I originally posted sentiments expressed in this op-ed several weeks ago as an anonymous comment to Emily Ha’s op-ed “Rename the Orient.” At the time, the semester was at a particularly strenuous point for me, exacerbated by the emotions around the March 16 Atlanta shootings and the ongoing anti-Asian violence around the country. I did not wish to compound my own stress by signing my name to something that might incur backlash, especially after witnessing the vitriol directed at Emily over her piece. My sympathy and support for her thus remained behind the scenes, as did my admiration for her courage in speaking up repeatedly and defending her experiences and perspective. Now, as the academic year winds down and I have more mental reserve and moral strength to return to this issue, I find myself asking: if a student has the grit to speak her mind and stand tall amid all the same pressures that I faced as an Asian American woman during these times of racial hatred and violence, then why is it that I, a longtime, tenured faculty member at the College, would feel so much fear and anxiety about entering the fray? Is it that, even after having taught at Bowdoin for 16 years, I continue to perceive myself as not central to the institution and hence behave and feel accordingly? It is in the spirit of micro-affirmation towards Emily, as well as in recognition of my own institutional value, that I put forward these thoughts.
In the weeks after Emily’s April 2 op-ed, I followed the naming debate closely on both the Orient website and its Facebook page. I felt both shocked and disgusted by some of the knee-jerk paternalism, and in some instances outright disrespect, directed at her. “Time to grow up,” wrote one especially prolific Facebook poster, who then went on to describe Emily’s story as “contrived, attention seeking, an action aimed more toward some bizarre combination of virtue signalling and self pity.” It became clear to me that the debate had gone beyond interpretation of language and into a battle over institutional power.
Language is dynamic and communal, and for that very reason, the word “orient” will read differently to different people. Some, like Emily, will cringe but question the validity of their own reactions for years before speaking up; others, like some of the commenters on her op-ed, will also cringe but shrug it off and move on; still others, like her strongest critics, won’t ever have considered her perspective but will insist solely on their own interpretations. None of this is unusual or contentious about communal language use. The problem here is one of power.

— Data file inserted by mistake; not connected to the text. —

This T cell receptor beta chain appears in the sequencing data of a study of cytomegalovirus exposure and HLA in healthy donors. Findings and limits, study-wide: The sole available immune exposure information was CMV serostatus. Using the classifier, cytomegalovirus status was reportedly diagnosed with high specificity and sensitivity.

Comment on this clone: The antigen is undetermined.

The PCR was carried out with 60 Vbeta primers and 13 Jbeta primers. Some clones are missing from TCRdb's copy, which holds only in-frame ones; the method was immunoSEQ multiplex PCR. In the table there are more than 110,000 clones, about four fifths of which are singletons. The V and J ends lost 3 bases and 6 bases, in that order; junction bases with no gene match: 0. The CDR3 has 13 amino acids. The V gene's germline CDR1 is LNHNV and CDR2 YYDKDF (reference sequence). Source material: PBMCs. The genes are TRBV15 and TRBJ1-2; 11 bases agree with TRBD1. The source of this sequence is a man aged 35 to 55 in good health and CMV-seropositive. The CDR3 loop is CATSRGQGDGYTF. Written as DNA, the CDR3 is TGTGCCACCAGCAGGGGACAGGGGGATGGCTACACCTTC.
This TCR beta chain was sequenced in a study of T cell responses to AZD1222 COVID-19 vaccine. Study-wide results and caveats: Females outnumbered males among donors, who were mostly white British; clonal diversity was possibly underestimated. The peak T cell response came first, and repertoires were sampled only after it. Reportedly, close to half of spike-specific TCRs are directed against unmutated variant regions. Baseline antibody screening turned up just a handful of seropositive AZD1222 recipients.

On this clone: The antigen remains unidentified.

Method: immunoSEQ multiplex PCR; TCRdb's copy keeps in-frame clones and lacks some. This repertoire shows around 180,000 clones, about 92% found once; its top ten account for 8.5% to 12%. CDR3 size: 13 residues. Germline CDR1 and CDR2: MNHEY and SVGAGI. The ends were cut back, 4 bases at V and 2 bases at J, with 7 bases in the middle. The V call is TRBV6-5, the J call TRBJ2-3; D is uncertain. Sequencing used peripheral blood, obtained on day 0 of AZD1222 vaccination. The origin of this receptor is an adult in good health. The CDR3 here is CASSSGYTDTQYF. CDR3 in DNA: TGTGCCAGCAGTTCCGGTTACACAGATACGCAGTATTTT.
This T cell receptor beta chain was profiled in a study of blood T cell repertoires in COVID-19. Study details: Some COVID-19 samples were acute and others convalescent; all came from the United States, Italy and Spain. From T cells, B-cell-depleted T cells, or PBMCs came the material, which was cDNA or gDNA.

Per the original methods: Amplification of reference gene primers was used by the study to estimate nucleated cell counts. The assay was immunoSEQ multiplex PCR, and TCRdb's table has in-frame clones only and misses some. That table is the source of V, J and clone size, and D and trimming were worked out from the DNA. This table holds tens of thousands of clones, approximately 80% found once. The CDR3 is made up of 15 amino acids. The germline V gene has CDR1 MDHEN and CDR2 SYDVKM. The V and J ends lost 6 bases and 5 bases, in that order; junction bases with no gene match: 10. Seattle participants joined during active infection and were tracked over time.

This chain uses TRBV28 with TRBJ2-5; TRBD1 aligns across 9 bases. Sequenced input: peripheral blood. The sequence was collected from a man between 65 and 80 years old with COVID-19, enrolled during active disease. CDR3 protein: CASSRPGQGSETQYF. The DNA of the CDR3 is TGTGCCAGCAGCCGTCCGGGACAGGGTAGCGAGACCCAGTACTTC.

By their tone and posture, some of Emily’s critics clearly see themselves as possessing greater power and authority over language use and institutional identity than she does. They claim more knowledge of English and Latin, they claim more memory of institutional history and implicitly, they claim to be “more Bowdoin” than she is—hence entitled to a bigger share of the conversation and decision-making over institutional practices. The fear runs deeper than just a name: it’s about who has the power to decide on that name. Bowdoin has historically been, and remains, a predominantly white institution (PWI), with power over institutional practices concentrated in the white majority and decisions over institutional norms defined by that white majority. In this relatively minor debate over a newspaper’s name, it’s not so much that one side is right and the other side wrong about etymology and meaning—it’s that one side has tremendous historical privilege while the other side is a marginal newcomer. As Bowdoin diversifies, will it learn to allow minority and marginalized voices a place at the table, and when invited to join, will those voices be granted equal respect and dignity rather than being shut down, shouted down or dismissed out of hand with ridicule and condescension? Is Bowdoin ready for power sharing?
As Bowdoin continues its efforts toward greater inclusion and equity, we need to start laying down pathways for better, braver institutional practices. Not letting a lone woman student of color bear the backlash of entrenched white privilege is perhaps one small step in that direction.
Belinda Kong is the John F. and Dorothy H. Magee Associate Professor of Asian Studies and English.